Like many other girls, I began dreaming about my wedding at a young age. I always knew what kind of dress I wanted, what color flowers—the usual sort of idyllic musings of a teenager. However, growing up in a very secular Jewish household, I never anticipated that the actual day would entail a full Orthodox ceremony, a traditional ketubah and four Chabad-Lubavitch rabbis. But sometimes, G‑d has different plans for us.

My husband and I met in Fort Collins, Colo., a place where many in the Jewish community are college students living there temporarily. Fortunately, for us, Rabbi Yerachmiel and Rebbetzin Devorah Leah Gorelik of Chabad of Northern Colorado work tirelessly to make every Jew feel welcome and cared for.

For both my husband and me, this was our first experience with Chabad. For the first time, we felt we had found our rabbi and felt at home knowing that we could go to him with any question or problem, and good or bad news, without judgment. He gave us guidance and Jewish perspectives to our problems. And so, it only made sense to ask him to be the one to marry us when the time came.

In order for Rabbi Gorelik to do so, there were certain things we had to agree to, including extensive genealogical family research, premarital counseling; kallah (bridal or marriage) lessons; having our ketubah proofread and edited by three rabbis; kosher food at the reception; and mikvah for me. Considering our backgrounds, this was asking a lot. Along the way, many people questioned why we were “jumping through so many hoops” when we didn’t have to. Despite the questions (and utter disbelief from some), something told us that we were doing the right thing.

The day before our wedding Rabbi Gorelik invited us to join him and some of his closest friends at the shul they attend for Shabbat services. My fiancé (now husband) and I didn’t really know what to expect, as the only experience we had with Chabad services were in our small, multi-purpose Chabad center in Fort Collins, where most of the community is pretty secular. It was our understanding that a lot of people in attendance would be rabbis themselves—and I’d be lying if I said we weren’t somewhat intimidated about going to a synagogue where we expected to be the least observant people there.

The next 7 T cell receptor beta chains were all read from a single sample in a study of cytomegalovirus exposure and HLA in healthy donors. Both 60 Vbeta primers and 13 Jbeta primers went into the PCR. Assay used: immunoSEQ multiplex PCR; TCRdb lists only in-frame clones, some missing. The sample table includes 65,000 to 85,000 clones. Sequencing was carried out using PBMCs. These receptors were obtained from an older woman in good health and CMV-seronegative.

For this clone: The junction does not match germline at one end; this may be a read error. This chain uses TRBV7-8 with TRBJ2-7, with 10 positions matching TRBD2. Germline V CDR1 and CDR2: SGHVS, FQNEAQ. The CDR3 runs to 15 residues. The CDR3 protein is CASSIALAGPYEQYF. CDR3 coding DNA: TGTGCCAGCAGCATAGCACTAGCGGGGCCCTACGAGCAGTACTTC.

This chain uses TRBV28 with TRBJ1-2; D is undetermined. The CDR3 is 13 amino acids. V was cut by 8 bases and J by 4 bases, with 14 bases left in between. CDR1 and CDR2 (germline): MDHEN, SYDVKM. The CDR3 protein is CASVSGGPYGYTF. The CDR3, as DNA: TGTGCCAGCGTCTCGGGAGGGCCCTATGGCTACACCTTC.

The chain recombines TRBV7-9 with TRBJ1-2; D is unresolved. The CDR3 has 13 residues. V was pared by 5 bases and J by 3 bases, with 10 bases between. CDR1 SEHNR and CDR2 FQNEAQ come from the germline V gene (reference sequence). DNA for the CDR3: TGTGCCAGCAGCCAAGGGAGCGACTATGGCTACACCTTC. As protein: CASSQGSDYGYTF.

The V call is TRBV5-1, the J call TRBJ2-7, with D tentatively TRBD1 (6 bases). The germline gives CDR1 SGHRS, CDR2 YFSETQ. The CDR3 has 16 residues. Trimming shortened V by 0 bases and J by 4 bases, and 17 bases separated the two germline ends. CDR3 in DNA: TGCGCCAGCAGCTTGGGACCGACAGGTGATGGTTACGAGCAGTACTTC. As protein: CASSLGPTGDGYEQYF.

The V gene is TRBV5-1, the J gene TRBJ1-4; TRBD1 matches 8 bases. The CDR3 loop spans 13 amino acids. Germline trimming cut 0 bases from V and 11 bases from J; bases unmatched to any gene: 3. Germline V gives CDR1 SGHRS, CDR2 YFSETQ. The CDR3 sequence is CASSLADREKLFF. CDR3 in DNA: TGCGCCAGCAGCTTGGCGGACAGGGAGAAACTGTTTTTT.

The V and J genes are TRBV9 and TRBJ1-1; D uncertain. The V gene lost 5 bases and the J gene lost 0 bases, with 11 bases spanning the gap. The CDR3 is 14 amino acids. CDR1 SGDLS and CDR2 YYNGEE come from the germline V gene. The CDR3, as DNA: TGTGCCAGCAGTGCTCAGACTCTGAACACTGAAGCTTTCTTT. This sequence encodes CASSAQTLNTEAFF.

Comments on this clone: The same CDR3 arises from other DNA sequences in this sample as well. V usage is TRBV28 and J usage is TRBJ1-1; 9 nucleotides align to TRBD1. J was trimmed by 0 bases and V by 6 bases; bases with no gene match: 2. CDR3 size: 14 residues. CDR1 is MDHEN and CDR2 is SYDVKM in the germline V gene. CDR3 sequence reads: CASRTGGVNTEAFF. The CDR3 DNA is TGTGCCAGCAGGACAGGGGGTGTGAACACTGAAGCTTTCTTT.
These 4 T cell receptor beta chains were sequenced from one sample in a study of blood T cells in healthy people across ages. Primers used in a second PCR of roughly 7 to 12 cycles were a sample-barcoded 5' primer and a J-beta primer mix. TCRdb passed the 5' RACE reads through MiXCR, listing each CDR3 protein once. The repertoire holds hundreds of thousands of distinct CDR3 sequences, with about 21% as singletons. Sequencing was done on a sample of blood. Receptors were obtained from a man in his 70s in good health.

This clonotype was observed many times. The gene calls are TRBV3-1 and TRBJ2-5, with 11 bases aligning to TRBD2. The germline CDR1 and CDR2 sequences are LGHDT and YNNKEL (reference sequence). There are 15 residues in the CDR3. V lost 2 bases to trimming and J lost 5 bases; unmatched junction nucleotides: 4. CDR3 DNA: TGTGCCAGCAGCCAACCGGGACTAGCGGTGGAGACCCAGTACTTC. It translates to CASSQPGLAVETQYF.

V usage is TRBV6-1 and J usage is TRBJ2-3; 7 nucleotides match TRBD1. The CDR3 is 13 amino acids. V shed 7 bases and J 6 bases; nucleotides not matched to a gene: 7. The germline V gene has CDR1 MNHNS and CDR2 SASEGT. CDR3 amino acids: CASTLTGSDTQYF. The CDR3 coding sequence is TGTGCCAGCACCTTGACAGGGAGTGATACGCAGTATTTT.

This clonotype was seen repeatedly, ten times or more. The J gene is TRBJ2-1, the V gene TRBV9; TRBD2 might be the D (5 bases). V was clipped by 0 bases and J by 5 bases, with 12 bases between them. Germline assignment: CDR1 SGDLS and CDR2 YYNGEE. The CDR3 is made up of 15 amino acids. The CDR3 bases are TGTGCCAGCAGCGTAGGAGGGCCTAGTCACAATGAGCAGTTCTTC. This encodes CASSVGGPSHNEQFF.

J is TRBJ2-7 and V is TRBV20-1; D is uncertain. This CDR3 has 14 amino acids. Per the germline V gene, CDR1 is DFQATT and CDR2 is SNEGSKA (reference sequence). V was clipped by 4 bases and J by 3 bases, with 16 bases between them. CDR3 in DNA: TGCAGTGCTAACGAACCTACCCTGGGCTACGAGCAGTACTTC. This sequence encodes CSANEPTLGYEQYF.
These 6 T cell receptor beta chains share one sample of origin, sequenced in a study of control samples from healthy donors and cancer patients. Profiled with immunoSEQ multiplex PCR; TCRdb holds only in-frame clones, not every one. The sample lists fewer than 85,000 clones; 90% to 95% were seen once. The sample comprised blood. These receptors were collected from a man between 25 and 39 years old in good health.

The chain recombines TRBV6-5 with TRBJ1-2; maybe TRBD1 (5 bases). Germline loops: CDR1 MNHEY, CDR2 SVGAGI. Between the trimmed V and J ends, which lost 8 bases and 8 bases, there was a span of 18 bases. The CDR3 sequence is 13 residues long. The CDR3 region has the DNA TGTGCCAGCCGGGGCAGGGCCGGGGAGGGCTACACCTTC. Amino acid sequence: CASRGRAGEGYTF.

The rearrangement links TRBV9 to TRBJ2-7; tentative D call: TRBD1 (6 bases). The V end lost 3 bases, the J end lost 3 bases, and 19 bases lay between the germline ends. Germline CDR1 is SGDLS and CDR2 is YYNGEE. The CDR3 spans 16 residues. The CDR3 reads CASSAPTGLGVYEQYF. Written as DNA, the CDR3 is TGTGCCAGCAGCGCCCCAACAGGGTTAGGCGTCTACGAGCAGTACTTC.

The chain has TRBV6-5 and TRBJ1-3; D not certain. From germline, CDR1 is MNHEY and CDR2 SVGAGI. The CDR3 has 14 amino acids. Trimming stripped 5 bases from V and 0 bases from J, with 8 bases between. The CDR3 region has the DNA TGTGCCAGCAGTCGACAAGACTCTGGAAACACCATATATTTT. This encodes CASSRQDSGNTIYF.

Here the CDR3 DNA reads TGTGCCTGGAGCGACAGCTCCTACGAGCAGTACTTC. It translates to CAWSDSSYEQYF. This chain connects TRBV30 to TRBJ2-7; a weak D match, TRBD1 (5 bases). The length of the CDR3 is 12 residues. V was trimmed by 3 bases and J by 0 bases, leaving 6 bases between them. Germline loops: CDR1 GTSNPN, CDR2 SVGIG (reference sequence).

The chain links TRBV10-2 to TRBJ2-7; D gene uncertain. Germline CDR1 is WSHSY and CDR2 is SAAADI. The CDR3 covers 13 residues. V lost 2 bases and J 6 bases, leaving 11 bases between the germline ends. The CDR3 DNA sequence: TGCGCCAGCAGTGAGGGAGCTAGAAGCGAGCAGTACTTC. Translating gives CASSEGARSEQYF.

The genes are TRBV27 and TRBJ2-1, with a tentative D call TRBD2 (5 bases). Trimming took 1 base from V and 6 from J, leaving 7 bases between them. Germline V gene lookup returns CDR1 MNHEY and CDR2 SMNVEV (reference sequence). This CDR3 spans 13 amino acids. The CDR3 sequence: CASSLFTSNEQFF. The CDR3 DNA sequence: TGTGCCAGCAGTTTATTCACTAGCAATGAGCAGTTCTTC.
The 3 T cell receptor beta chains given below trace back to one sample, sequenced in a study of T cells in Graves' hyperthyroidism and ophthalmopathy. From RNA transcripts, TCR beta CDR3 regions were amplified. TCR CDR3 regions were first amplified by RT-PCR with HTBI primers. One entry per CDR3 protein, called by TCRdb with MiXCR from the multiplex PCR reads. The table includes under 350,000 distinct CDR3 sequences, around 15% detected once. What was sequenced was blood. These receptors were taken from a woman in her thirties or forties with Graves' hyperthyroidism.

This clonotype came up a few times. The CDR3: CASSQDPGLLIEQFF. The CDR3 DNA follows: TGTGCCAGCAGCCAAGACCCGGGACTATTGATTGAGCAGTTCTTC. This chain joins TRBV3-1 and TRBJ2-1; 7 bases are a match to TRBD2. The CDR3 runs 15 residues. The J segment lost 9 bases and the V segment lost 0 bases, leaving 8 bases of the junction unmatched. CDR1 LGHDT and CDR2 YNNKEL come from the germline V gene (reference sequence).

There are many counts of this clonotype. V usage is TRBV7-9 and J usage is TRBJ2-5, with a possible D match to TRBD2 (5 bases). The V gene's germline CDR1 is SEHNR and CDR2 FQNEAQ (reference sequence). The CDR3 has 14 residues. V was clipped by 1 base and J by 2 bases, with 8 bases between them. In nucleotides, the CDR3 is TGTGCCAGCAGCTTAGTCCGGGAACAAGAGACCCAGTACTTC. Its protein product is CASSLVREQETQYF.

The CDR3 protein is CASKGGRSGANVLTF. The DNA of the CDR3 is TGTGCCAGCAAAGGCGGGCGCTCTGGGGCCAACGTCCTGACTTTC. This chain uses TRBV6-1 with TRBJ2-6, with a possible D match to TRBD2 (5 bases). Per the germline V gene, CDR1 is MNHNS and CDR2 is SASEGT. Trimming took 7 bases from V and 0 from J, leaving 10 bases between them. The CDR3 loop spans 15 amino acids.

We could not have been more wrong about our initial hesitancy. Every person came up to us offering hugs, blessings, advice and well wishes, and to share in our joy. Our families were blown away from the genuine outpouring of love and happiness exhibited from people they’d never met. The experience was unforgettable, and I cherish those memories.

Throughout the process, Chabad was a guiding light that provided us with support from every angle. Rabbis and rebbetzins from every part of the country, complete strangers to us, played an integral role in making this wedding happen, simply because of the love that they hold for every Jew.

We were married in Chicago by a rabbi who sent me to Bracha Sara Leeds, co-director of Chabad Jewish Student Center at UC Berkeley in Northern California, for kallah lessons. She then put me in touch with Chanie Hertz, associate director of Chabad of East Lakeview in Chicago, who helped me find the mikvah and held my hand through the most spiritual experience of my life.

I had kosher catering done by Rabbi Aron Musat, who also signed our ketubah as a witness along with Rabbi Raphael Jaworowski, both of whom went to yeshivah with Rabbi Gorelik. Rabbi Baruch Hertz of Chabad of East Lakeview and Congregation B’nei Reuven even delayed his personal travel plans so that he could oversee our ceremony.

The love and support of the community was more than we could have ever imagined, and we felt such a deep connection to the oneness that connects all Jewish people.

While it wasn’t always easy for us to go the observant route, it was rewarding to do everything as traditionally as possible. We brought Judaism back to the center of both our families. For some of our friends and relatives, our wedding was the first time in years that they had been to a Jewish event. I had never seen one of my uncles wear a kippah—let alone speak Hebrew—but he got up and chanted a bracha (“blessing”) in front of G‑d and all of our 130 guests during the ceremony, and I could feel my grandparents smiling down at us.

It was a special day, and we were lauded by our guests for how touching and spiritual our ceremony was. There is no better feeling than inspiring pride in other Jews, and that is what so many told us we had done that day.

Now, more than ever, the world needs love and peace, and for us to stand up for our Judaism. No matter what challenges we face, our ways and our faith have sustained us for thousands of years and will continue to do so as long as we open our hearts to tradition and make time for what is genuinely fulfilling. We should never forget who we truly are: proud Jews.